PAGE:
It's remarkably laid-back for a capital city - a status it guards jealously from the country's biggest metropolis, La Paz - and it's a wonderful place to pitch up for some Spanish classes.
Private lessons at Bolivian Spanish School (bolivianspanishschool.com) cost $US6.50 an hour, although it's half the price if you study in a group.
After class, Sucre offers a string of excellent bars and restaurants to hang out in. The newest is Florin (Calle Bolivar 567), a stylish Dutch-Bolivian place that serves an excellent blend of national and international food.
Don't leave without trying Florin's delicious "pique a lo macho". One of Bolivia's most famous dishes, it comprises a jumble of chips, beef, chicken, salami sausage, tomatoes, onions and peppers, lashed with a creamy "beer" sauce.
Rural and idyllic, the highland town of Boquete is the place to base yourself if you like long walks in the verdant countryside, quiet evenings and fine coffee from the award-winning local plantations.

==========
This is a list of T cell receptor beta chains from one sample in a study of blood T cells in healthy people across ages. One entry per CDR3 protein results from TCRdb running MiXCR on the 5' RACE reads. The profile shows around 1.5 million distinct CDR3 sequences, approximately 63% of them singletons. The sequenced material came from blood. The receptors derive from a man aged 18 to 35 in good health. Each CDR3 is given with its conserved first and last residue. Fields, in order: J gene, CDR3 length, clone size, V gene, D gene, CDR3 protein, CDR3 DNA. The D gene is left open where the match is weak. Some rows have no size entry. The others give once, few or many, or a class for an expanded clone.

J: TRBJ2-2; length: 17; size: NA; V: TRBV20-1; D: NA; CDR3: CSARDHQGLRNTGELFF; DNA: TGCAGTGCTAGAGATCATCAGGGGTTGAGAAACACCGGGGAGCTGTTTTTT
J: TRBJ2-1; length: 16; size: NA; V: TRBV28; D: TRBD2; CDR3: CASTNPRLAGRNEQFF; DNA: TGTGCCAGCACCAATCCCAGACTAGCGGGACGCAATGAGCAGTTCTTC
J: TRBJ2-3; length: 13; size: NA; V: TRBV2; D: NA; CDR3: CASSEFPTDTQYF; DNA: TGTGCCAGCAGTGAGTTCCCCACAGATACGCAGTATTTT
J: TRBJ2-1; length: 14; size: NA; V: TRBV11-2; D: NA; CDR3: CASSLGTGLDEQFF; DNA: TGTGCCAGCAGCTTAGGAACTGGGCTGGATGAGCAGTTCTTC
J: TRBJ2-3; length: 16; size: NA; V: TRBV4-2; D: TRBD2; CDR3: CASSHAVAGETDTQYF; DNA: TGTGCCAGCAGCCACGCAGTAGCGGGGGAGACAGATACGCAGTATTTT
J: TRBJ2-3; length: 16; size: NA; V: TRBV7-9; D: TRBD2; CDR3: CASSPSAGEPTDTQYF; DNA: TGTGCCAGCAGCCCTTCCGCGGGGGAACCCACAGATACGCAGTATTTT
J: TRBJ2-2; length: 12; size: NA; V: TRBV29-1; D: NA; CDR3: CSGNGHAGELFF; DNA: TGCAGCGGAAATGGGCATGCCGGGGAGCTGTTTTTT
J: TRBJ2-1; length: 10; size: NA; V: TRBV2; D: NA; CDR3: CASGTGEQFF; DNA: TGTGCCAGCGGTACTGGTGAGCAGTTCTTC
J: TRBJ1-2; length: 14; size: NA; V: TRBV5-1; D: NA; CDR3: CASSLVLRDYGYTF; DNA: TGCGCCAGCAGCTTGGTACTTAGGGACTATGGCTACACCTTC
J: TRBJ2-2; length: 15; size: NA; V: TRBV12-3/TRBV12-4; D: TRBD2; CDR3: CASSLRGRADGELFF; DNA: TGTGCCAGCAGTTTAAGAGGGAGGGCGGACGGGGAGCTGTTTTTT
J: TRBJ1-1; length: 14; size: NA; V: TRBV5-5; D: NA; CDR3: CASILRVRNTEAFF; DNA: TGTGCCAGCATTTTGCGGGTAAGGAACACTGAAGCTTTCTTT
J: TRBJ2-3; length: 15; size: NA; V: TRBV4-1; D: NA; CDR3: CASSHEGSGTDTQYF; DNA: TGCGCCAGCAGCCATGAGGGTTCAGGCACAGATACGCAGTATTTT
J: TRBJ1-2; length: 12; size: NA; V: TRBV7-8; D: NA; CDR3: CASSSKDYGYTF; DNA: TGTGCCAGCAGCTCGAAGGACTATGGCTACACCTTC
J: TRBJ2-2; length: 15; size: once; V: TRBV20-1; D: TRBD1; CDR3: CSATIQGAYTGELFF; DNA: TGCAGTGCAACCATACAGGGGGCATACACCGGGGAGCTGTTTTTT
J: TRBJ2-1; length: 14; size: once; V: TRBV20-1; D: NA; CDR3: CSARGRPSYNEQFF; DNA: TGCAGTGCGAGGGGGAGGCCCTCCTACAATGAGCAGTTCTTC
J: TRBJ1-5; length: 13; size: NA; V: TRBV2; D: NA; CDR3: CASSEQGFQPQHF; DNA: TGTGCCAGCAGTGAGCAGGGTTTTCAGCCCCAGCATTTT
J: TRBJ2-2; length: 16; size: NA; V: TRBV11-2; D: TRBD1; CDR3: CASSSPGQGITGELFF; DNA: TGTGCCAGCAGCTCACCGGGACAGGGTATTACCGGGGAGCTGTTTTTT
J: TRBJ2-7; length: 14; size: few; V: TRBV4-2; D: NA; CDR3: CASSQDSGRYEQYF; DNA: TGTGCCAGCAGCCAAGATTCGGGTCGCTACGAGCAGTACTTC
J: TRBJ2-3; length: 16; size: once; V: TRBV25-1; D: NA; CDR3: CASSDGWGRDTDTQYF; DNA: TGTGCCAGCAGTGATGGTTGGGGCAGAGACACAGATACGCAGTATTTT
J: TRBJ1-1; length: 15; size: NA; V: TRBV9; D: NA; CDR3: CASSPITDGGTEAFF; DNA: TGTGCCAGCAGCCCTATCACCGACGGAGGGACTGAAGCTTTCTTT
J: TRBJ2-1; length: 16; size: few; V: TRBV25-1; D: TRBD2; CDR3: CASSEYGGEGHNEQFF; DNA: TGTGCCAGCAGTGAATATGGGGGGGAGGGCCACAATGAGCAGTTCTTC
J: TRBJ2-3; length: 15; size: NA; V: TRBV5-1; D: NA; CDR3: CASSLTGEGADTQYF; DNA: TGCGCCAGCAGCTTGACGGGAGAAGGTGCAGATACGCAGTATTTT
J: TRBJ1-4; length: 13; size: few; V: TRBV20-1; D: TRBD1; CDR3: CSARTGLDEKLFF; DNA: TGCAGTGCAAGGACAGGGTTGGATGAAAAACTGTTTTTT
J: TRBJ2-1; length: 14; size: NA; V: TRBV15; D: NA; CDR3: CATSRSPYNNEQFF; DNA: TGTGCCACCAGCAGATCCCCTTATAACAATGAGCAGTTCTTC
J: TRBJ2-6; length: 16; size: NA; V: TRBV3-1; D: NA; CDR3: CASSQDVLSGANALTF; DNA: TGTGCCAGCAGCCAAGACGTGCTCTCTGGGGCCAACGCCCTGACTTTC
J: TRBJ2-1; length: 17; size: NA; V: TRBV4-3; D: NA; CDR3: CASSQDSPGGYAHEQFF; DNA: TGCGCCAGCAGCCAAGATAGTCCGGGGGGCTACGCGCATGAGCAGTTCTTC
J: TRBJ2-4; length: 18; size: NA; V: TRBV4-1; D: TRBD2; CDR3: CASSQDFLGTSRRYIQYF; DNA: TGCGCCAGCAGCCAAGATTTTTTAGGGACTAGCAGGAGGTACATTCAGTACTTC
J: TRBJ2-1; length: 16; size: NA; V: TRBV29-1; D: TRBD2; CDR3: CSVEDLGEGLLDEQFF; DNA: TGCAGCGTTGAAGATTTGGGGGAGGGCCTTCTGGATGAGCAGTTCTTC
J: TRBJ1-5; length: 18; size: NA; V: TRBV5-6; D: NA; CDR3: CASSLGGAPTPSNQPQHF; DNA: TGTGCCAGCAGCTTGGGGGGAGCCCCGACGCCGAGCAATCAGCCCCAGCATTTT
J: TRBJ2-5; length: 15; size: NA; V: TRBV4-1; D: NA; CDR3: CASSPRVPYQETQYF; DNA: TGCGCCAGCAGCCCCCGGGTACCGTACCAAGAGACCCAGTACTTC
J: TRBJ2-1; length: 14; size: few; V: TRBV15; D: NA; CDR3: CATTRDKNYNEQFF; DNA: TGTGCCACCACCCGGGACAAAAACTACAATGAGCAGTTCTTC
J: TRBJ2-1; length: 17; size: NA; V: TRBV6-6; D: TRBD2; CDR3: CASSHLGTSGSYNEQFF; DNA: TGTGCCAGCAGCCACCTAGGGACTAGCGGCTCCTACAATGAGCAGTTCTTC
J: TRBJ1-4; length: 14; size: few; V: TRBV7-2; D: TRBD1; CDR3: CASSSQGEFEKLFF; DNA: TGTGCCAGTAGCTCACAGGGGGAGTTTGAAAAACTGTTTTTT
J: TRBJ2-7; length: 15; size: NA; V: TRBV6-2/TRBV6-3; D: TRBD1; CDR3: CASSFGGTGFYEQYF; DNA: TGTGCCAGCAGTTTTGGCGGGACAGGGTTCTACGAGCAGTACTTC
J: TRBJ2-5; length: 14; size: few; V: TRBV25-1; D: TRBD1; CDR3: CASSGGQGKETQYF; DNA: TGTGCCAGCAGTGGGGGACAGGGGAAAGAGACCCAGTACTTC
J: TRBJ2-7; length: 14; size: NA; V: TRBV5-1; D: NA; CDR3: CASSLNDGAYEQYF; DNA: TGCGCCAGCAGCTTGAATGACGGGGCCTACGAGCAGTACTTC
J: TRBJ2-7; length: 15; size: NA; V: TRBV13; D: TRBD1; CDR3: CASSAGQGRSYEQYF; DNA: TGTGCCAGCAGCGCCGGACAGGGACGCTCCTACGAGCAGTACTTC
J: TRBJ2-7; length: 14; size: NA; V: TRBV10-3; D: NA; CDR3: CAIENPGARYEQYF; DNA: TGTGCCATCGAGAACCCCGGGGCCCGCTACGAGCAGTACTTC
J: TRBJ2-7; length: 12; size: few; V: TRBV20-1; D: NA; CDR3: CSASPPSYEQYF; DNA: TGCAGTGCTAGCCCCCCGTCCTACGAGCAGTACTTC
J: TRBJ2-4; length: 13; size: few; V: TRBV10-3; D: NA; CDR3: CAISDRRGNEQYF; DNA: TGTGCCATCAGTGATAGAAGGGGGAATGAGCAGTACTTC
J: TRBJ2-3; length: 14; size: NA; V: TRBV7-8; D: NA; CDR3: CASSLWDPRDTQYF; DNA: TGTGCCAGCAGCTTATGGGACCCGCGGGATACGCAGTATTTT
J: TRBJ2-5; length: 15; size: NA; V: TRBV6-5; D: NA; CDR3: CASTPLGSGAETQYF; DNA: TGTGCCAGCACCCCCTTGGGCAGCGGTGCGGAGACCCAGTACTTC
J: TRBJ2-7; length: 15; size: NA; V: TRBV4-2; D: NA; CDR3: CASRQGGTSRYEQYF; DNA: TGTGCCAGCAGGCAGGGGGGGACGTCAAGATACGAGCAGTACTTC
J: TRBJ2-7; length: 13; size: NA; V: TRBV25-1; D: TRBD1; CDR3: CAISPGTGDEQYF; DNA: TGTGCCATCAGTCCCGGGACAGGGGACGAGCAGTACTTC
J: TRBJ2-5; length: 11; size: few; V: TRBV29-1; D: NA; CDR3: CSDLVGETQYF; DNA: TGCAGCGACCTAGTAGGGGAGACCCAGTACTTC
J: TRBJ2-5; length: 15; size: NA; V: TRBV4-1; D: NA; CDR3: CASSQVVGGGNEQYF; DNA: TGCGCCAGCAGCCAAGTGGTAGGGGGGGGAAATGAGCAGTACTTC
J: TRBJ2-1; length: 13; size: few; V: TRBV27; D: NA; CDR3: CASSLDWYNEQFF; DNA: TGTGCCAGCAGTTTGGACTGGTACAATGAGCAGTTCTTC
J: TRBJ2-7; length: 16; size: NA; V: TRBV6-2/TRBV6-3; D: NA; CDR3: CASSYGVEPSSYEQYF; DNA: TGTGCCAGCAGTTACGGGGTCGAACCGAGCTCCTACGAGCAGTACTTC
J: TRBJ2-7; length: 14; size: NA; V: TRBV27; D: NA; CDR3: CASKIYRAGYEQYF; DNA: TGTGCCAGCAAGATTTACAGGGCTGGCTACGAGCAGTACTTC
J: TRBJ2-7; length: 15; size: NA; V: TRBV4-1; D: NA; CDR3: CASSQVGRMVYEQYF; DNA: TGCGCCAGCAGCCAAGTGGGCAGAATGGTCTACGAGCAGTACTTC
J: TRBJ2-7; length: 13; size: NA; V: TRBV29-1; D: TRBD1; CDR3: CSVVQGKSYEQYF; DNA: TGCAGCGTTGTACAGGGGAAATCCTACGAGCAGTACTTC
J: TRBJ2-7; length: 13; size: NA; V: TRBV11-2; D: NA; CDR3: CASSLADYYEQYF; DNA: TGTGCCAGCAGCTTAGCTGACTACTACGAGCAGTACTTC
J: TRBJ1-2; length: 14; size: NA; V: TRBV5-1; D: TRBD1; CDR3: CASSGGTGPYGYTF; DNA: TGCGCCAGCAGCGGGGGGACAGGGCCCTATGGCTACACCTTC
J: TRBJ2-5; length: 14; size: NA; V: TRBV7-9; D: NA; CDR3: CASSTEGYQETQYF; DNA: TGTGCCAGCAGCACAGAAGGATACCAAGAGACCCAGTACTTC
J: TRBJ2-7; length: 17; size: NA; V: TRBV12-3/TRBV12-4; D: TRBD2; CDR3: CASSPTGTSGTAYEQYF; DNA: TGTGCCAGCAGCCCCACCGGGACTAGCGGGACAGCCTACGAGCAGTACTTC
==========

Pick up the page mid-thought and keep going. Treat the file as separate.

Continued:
Panamanians say Boquete has changed beyond all recognition in the past decade because of the influx of elderly Americans retiring there.
But it's still a sleepy place and Spanish is, by far, the dominant language used on the streets.
Panama is one of the Americas' more expensive places to study, though still less pricey than Buenos Aires or Santiago.
Boquete's highly rated Habla Ya Panama Spanish School (hablayapanama.com) offers a selection of tailor-made courses, with discounts the longer you stay. A 60-hour crash course is $US500 ($538).
If you'd prefer to learn by the seaside, El Paraiso (elparaisoschool.com) offers week-long courses at Bocas del Toro, a beautiful archipelago on Panama's Caribbean coast, a three-hour drive from Boquete. The price is $US205 a week.
Though other Latin Americans will disagree, Colombians claim they speak the purest form of Spanish in the Americas. And if you believe Paisas, the people from Medellin, there's no better place to pick up the language than in the City of Eternal Spring.